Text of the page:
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Seena Owen

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Seena Owen (November 14, 1894 - August 15, 1966) was a Danish-American silent film actress.

Born Signe Auen

November 14, 1894

Spokane, Washington

Died August 15, 1966 (aged 71)

Hollywood, California

Spouse George Walsh (1916-1924)

Early Life

She was born Signe M. Auen at Spokane, Washington, the youngest of three children raised by Jens Christensen and Karen Auen. Her father and mother came from Denmark in the late 1880s and settled in Minnesota where they married in 1888. Within a short period of time they relocated to Portland and then Spokane where her father became proprietor of the Columbia Pharmacy on the corner of Main and Washington. In her youth Owen was enrolled at Brunot Hall, an Episcopalian girl’s school in Spokane founded by Bishop Lemuel H. Wells, and would later attend school overseas in Copenhagen. Owen's life as the daughter of an affluent business owner changed in her late teens when the family business failed and it became necessary to seek employment. She received her early inspiration to act while a student at the Pauline Dunstan Belden School of Elocution in Spokane before appearing in a stock production in San Francisco playing the part of a maid for $5 a week. Soon she traveled south to Hollywood to find work as a movie extra and had the good fortune to run into actor-director Marshall Neilan, then a Hollywood "boy wonder" who Owen knew when they both lived in Spokane. Through Neilan she was hired by the Kalem Company, an early motion picture studio, at $15 a week.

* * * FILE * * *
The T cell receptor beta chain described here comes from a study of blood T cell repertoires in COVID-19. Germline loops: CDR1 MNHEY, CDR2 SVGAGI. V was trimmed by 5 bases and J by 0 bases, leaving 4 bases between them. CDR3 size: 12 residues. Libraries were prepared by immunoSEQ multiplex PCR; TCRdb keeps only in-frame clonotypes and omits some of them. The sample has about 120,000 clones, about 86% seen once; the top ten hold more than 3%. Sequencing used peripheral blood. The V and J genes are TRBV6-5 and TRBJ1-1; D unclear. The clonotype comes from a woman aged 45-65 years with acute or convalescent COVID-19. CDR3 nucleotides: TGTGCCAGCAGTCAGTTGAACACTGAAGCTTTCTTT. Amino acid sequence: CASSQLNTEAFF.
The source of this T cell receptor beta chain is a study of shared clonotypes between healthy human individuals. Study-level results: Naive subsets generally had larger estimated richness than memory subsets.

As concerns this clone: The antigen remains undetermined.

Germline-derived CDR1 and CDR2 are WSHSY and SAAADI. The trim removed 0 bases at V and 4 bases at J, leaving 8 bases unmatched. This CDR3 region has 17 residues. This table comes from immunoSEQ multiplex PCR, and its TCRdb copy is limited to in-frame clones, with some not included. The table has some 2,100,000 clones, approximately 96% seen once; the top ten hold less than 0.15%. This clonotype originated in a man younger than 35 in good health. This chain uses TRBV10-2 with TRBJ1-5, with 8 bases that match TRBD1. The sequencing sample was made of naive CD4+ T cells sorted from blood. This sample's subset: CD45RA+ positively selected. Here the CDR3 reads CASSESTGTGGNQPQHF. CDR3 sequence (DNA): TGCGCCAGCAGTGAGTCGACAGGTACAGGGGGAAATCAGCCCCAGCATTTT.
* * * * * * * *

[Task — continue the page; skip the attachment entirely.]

Her first important film was A Yankee From the West (1915) under the name Signe Auen at the age of 21. She was later convinced to change her name and settled on Seena Owen, the phonetic spelling of her real name. In 1916 she performed in D. W. Griffith's Intolerance. The same year she married George Walsh whom she had met on the set of Intolerance. The marriage lasted until their divorce in 1924. A regular player for the rest of the silent era, Owen appeared in films such as Maurice Tourneur's Victory in 1919 where she was photographed to great effect by Tourneur's cameraman, Rene Guissart. Victory long lost was recently found in 35mm print in Europe and can now showcase Seena's beauty to modern audiences on DVD. In 1920 Owen appeared in "The Gift Supreme" with Lon Chaney, who appeared with her in Victory. All but one reel of The Gift Supreme is lost. She also co-starred with Gloria Swanson and Walter Byron in the ill-fated Queen Kelly (1928), in which she plays the mad Queen who whips Swanson in one famous scene.

With the arrival of sound in movies, Owen's weak voice became a problem and forced her to retire from the silver screen in 1933. After her retirement, she worked on a number of films in the 1930s and 40s as a screenwriter including two starring Dorothy Lamour, Aloma of the South Seas and Rainbow Island, both in 1941. The former was written in part with her sister, Lillie Hayward, a successful Hollywood screenwriter.

Owen is also known for being on William Randolph Hearst's yacht The Oneida during the weekend in November 1924 when film director and producer Thomas Ince fell ill a few days before suffering a fatal heart attack at his Hollywood home. This incident was the basis for the film The Cat's Meow.


Seena Owen died on August 15, 1966 at Hollywood Presbyterian Hospital, aged 71, and was interred at Hollywood Forever Cemetery.She was survived by her daughter, Patricia Walsh Noonan.

Selected filmography

Queen Kelly (1929)

The Blue Danube (1928)

Flame of the Yukon (1926)

Back Pay (1922) (Extant; Library of Congress)

Riders of Vengeance (1919)

Victory (1919) with Lon Chaney, Sr. and Wallace Beery

Intolerance (1916)

Little Marie (1915)

The Highbinders (1915)

An Image of the Past (1915)

The Lamb (1915)

The Penitentes (1915)





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